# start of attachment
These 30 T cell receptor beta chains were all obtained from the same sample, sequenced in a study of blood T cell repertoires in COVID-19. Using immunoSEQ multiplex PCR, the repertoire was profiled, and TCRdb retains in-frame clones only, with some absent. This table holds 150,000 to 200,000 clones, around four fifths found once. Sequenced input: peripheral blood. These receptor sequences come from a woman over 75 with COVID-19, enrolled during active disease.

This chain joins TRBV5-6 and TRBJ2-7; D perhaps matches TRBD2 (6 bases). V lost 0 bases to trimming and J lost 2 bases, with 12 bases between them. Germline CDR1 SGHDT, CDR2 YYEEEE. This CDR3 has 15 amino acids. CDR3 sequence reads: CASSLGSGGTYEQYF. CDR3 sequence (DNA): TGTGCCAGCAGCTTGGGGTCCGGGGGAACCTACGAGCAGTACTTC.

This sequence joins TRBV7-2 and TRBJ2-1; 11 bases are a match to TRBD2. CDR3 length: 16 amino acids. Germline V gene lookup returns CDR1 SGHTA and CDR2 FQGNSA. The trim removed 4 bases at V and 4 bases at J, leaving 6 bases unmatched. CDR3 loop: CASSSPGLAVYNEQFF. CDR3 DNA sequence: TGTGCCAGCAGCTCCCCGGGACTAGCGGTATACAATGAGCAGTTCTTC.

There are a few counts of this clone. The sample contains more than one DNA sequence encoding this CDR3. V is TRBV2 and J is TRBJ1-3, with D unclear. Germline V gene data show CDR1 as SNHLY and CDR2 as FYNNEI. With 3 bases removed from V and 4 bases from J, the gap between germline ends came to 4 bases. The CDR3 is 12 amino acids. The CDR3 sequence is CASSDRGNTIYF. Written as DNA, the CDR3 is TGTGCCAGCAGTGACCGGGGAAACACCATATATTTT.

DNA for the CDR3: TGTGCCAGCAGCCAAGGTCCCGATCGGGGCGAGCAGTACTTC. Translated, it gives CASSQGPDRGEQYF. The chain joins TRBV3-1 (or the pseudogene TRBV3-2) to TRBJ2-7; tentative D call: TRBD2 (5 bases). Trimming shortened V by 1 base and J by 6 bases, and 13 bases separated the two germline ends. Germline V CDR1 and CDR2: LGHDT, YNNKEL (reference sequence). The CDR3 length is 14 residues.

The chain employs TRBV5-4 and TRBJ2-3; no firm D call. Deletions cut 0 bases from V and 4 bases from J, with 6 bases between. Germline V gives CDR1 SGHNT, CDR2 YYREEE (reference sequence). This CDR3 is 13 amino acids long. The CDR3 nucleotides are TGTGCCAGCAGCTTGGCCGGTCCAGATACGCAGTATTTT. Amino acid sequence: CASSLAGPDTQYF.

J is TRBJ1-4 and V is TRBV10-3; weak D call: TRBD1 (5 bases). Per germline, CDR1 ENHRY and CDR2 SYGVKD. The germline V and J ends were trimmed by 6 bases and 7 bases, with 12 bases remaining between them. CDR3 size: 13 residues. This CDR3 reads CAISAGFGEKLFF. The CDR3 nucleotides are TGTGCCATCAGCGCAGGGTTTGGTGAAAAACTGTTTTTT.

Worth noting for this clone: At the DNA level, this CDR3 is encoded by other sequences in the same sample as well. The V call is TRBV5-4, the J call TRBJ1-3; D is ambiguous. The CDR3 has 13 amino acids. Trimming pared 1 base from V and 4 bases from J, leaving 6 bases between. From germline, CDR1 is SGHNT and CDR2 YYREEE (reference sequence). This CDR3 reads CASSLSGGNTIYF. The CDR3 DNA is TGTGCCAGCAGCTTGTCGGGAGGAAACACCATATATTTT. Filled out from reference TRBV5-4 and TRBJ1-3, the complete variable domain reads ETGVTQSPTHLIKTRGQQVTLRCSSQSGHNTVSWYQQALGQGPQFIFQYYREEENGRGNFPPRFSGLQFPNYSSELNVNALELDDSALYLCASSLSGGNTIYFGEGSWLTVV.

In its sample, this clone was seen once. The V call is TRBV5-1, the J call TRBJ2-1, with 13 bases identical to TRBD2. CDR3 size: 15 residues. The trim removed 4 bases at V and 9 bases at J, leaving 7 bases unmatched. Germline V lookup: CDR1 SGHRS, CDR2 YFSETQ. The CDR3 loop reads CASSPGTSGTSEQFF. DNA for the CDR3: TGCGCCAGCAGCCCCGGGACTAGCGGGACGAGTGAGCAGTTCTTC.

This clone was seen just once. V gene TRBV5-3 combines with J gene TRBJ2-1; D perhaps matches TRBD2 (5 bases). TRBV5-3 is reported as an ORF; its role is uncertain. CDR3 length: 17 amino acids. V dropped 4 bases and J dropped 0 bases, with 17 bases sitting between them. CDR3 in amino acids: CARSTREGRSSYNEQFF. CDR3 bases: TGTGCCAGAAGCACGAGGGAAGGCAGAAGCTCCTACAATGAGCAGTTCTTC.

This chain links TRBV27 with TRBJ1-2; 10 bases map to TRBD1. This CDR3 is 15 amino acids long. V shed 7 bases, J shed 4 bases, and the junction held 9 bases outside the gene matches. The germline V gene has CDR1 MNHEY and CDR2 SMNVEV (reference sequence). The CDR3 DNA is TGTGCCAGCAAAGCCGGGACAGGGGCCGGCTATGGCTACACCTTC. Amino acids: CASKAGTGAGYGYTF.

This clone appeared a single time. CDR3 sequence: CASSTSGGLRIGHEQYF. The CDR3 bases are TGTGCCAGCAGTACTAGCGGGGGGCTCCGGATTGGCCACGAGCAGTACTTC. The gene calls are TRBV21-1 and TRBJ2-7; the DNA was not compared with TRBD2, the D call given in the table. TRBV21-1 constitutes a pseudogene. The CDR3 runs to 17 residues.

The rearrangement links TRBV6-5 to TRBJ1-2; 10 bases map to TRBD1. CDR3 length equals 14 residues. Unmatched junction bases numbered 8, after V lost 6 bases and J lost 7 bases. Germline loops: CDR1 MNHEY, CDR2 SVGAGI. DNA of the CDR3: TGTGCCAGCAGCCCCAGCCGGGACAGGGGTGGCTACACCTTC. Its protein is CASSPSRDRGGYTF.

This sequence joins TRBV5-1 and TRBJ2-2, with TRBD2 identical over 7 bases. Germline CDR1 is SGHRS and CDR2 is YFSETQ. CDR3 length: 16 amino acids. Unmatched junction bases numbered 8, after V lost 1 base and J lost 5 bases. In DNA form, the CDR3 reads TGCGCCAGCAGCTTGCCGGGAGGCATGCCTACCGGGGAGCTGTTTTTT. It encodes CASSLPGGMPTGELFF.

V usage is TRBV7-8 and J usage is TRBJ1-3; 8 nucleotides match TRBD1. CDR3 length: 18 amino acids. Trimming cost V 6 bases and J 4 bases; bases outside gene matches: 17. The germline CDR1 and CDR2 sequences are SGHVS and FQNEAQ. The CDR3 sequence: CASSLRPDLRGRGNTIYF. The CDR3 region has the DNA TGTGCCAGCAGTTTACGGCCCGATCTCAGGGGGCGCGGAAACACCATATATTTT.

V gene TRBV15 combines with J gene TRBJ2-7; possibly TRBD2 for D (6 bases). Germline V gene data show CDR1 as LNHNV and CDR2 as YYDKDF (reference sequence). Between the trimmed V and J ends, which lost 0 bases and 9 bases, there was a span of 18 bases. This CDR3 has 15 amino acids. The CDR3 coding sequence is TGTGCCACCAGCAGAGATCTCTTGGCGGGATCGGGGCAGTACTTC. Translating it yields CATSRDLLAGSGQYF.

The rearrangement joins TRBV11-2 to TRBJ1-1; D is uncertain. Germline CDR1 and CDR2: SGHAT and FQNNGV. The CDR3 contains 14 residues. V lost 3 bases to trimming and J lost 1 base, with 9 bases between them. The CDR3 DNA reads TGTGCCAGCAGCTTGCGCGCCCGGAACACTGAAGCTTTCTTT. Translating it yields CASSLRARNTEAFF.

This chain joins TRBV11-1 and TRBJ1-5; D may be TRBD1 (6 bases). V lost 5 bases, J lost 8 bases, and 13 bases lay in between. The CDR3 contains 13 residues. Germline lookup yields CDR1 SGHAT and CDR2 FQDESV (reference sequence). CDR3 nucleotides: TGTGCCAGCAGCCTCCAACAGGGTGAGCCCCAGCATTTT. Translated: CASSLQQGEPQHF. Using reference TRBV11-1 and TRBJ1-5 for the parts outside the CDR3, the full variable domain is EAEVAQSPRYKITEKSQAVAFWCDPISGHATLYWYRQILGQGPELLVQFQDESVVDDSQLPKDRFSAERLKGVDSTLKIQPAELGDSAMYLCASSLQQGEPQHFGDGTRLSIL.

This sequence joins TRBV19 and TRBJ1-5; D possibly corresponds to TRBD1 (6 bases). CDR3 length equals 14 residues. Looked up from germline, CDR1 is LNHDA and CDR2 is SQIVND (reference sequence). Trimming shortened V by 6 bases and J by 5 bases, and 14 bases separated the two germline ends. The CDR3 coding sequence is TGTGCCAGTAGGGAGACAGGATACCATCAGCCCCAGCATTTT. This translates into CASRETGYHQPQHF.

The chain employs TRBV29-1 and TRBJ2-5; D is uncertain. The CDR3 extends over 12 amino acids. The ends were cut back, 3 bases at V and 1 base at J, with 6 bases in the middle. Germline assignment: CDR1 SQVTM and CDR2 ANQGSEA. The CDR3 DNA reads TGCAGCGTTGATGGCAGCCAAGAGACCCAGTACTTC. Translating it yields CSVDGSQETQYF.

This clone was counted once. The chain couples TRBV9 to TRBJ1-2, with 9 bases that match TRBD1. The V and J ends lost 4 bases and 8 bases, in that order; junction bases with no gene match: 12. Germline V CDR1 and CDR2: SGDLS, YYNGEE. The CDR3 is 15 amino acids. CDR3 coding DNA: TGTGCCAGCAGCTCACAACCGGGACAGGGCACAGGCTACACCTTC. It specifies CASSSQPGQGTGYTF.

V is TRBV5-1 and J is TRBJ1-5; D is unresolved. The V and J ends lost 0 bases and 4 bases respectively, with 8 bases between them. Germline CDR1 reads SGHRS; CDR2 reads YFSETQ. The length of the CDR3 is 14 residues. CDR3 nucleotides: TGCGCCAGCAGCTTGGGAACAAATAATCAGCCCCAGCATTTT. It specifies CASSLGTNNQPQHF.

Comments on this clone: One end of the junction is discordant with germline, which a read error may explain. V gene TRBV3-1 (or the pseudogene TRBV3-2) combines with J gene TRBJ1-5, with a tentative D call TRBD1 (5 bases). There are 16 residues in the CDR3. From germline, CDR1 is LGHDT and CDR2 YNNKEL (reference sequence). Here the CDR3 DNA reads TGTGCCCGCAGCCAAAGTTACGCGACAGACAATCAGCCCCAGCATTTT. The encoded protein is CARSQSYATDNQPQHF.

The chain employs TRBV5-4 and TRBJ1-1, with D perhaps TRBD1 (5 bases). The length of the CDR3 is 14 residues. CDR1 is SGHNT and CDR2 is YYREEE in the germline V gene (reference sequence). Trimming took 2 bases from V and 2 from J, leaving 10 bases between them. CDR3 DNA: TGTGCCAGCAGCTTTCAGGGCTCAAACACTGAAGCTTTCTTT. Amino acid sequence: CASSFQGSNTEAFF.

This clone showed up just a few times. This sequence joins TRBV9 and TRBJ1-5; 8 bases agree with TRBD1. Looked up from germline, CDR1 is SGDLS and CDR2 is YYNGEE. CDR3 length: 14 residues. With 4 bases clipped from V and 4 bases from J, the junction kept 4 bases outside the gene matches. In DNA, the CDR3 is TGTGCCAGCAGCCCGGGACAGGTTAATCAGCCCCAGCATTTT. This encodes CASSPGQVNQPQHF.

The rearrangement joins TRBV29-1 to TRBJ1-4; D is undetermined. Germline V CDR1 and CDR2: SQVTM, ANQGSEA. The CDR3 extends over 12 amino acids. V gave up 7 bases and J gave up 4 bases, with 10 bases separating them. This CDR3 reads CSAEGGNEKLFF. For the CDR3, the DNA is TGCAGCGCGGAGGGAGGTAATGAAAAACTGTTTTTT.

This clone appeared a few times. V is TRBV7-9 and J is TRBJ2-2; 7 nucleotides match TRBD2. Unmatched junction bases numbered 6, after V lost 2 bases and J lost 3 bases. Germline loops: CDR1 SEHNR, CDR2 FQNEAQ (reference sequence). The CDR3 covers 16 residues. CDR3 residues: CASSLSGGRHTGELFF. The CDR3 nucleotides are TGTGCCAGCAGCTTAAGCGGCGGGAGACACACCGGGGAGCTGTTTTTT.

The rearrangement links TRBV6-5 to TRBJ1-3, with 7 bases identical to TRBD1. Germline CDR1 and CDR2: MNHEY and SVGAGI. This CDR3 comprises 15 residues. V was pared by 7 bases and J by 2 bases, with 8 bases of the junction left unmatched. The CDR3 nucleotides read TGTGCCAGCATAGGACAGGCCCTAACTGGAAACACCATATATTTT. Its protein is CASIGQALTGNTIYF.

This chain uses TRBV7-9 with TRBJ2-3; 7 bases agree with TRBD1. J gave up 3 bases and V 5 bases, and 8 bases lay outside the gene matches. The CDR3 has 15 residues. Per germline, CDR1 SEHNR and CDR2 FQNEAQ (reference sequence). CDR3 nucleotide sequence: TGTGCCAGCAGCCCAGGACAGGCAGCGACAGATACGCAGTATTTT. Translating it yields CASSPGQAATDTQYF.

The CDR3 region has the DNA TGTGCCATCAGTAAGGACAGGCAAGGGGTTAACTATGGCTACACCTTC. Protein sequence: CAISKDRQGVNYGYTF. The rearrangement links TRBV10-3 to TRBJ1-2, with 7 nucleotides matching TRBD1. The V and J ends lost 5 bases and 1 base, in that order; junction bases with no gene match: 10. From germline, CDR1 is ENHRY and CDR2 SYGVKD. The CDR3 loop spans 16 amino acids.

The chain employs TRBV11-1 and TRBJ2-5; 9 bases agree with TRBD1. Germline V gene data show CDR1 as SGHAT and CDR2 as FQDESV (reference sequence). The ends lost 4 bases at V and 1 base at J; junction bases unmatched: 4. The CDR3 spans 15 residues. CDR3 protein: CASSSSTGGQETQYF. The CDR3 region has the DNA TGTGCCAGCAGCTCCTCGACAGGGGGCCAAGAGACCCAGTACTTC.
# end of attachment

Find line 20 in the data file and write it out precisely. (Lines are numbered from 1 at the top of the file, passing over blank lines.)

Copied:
The chain employs TRBV29-1 and TRBJ2-5; D is uncertain. The CDR3 extends over 12 amino acids. The ends were cut back, 3 bases at V and 1 base at J, with 6 bases in the middle. Germline assignment: CDR1 SQVTM and CDR2 ANQGSEA. The CDR3 DNA reads TGCAGCGTTGATGGCAGCCAAGAGACCCAGTACTTC. Translating it yields CSVDGSQETQYF.